Financial valuation uses multiple approaches to estimate the value of a company, whether a shoe factory, a chain of Tex-Mex restaurants, a software company, a bank, or a law firm. The questions are framed around what a firm is worth relative to cash flow, book value, relative to similar assets, recent industry transactions, or others. In real estate, if you’re numbers-obsessed, you judge a home’s value relative to the cost of building a similar home, or relative to rent and income (as The Economist does), or relative to recent transactions (as is used by banks in residential transactions). The more you triangulate this, the more cautious you become, and the less likely you are to fall for bubbles.

In healthcare, where innumeracy and hyperbole seem to be rewarded, at least in the short-term, one link or meme or study tends to push us to whatever narrative we’ve already decided. It’s sometimes not even about getting stuck on one valuation metric; it’s “my cousin used a Fitbit and lost lots of weight so it must work.” One Activity study shows they may lead to weight gain. Steps goal met. Pass the cheesecake. Another that dies hard is that medical bills are the number one cause of personal bankruptcy in America. This article here in the Washington Post has lots of detail and links to other studies.

When people talk about the healthcare system’s causal role in personal bankruptcies, it ranges from a government-is-the-answer 62% down to 4% in a New England Journal of Medicine article. Why the range? Since bankruptcies are almost always multi-causal they have a lot to do with lost income, household balance sheet problems (too much debt), business risks, dental debt, overspending, medical bills, and others issues.

What makes the NEJM study interesting is that “Instead of looking at bankruptcies to see how many involved medical bills, they started with the illness, and asked how much more likely people were to declare bankruptcy after they got sick. That’s a much better way to tease out causation than asking whether someone who just went through a financially ruinous divorce also owed his or her dermatologist thousands of dollars.”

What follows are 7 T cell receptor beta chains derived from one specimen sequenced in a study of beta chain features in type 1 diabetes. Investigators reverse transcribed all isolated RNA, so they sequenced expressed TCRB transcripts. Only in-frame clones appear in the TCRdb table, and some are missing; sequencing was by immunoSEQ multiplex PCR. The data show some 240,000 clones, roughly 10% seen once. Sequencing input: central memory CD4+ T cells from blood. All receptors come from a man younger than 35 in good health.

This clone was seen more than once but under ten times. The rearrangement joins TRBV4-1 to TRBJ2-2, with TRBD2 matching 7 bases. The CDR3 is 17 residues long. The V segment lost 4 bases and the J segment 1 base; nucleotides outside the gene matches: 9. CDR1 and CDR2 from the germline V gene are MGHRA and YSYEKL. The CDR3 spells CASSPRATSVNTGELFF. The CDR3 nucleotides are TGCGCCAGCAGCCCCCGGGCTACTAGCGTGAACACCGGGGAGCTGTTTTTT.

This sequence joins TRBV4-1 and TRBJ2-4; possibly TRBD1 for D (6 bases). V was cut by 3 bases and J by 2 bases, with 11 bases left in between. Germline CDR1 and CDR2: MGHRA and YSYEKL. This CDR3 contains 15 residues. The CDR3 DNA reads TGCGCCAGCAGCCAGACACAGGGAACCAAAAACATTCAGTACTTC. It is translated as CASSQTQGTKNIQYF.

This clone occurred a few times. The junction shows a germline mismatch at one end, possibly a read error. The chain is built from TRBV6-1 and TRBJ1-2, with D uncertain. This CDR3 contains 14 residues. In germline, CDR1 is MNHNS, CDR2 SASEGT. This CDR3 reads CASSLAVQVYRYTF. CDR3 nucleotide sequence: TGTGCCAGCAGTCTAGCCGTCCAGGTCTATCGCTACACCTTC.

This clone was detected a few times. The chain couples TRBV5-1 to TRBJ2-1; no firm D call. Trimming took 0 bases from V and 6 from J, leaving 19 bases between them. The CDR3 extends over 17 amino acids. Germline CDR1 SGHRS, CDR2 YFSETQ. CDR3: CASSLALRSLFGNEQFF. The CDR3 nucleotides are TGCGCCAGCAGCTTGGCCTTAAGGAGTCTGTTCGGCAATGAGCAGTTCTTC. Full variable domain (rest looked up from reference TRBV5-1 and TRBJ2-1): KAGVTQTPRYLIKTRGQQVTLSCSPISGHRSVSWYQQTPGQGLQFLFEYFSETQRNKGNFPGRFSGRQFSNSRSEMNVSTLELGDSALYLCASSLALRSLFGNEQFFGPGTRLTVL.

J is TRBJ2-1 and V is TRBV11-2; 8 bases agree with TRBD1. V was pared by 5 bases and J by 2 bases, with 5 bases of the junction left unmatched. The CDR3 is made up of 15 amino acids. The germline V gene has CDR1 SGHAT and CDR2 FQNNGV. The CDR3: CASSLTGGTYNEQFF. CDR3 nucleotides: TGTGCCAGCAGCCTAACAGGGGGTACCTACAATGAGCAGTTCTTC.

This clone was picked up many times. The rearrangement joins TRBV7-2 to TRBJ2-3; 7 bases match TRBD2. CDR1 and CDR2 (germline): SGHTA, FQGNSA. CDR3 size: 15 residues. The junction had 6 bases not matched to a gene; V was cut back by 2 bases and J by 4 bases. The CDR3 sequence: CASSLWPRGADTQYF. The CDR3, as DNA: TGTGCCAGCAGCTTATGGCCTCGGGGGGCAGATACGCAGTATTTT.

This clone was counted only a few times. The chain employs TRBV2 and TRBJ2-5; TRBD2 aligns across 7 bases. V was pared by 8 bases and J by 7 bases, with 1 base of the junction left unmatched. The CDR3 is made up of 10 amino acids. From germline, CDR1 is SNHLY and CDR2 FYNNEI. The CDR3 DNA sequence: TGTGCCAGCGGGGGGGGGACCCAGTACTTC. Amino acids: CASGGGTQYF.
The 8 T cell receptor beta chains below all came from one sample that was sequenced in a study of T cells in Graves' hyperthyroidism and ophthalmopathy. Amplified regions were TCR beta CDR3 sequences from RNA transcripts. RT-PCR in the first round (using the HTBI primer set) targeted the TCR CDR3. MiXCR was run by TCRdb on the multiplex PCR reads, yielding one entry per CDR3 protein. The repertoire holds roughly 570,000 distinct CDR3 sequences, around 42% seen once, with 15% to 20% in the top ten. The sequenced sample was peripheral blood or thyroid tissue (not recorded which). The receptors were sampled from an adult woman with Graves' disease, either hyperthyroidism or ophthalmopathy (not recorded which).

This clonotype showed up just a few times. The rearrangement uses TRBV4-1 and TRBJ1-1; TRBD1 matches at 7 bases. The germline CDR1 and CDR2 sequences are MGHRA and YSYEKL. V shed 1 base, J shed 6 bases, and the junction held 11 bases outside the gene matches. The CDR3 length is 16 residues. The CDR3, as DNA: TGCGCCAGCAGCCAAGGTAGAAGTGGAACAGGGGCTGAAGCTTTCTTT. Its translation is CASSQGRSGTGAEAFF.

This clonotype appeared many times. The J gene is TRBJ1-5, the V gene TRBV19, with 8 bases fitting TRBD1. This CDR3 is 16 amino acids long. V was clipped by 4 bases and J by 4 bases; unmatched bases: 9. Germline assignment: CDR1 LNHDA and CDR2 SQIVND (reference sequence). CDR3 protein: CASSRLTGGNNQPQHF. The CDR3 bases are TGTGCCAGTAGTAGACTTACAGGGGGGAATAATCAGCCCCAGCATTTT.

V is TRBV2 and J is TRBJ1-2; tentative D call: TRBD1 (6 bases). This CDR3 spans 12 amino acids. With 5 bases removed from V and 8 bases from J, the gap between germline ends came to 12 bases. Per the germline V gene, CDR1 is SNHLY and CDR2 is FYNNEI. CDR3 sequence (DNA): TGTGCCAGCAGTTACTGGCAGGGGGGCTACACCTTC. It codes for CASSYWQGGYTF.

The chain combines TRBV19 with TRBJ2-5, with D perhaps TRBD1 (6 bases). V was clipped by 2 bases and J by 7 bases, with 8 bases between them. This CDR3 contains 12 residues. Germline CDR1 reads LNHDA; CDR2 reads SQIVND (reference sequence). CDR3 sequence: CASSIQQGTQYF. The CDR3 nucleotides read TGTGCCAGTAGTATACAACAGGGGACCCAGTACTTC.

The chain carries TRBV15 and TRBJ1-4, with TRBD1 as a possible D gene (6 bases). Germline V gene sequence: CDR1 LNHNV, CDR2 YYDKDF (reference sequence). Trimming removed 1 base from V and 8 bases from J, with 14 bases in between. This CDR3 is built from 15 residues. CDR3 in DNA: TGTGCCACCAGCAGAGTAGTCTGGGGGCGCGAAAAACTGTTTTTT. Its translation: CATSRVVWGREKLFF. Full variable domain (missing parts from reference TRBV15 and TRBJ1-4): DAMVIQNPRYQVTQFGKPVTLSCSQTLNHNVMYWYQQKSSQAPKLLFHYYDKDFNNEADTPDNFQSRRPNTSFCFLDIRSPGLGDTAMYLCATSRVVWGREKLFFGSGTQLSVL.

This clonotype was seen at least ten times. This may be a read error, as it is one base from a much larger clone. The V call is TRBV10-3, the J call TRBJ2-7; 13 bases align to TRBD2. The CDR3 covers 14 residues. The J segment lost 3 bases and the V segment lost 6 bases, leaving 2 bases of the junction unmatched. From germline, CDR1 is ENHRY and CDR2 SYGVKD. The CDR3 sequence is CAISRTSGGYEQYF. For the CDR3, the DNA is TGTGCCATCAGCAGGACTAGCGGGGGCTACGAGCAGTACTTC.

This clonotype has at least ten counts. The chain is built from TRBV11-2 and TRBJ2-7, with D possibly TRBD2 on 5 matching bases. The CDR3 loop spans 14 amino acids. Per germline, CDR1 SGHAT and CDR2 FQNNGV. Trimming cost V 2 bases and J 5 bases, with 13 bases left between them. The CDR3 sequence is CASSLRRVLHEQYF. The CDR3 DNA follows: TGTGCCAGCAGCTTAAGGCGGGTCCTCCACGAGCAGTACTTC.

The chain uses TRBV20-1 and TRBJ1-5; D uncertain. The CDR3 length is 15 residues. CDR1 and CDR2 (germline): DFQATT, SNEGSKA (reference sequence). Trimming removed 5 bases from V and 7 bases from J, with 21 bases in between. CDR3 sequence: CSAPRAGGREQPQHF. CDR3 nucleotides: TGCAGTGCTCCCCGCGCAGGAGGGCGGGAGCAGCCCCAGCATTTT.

The other thing I had been wondering this week was what a medical bankruptcy plausibility comparable of Canada and the United States would look like. In 2016 Canada had 1.75 personal bankruptcies per 1,000 residents while the United States had 2.45. If medical costs are the leading reason for bankruptcy in the US, why do the US and Canada have similar personal bankruptcy rates? Many want us to be more like Canada. 2.45 is still 40% higher than 1.75, but even when adjusted, assuming all the differences in US-Canada rates could be explained by medical issues, it would be at most, 25% of bankruptcies. 

Riveting actuarial tables for the commercially insured show that fewer than 1 in 100 people have $100,000 medical claims in a given year (with patient share at 0-5% typically), and half have claims lower than their cable bills ($1,000-$1,500/year). 90% of people in the US are insured, and 25% of population, the most vulnerable, has Medicaid, which has ~$0 copays. I don’t pretend big expenses should be ignored. In fact, they are what insurance is for, but when we focus on one outlier and one study, we ignore a lot of what’s going on with the other 99% of the people. We ignore all the other metrics and ways of thinking to test the soundness of an argument. One thing I’d like to see discussed more is the cost of being over-insured, one whose impact is felt like inflation, only slightly at first but disastrously over time if left unhedged. It’s something worthy of every household’s budget discussion. 

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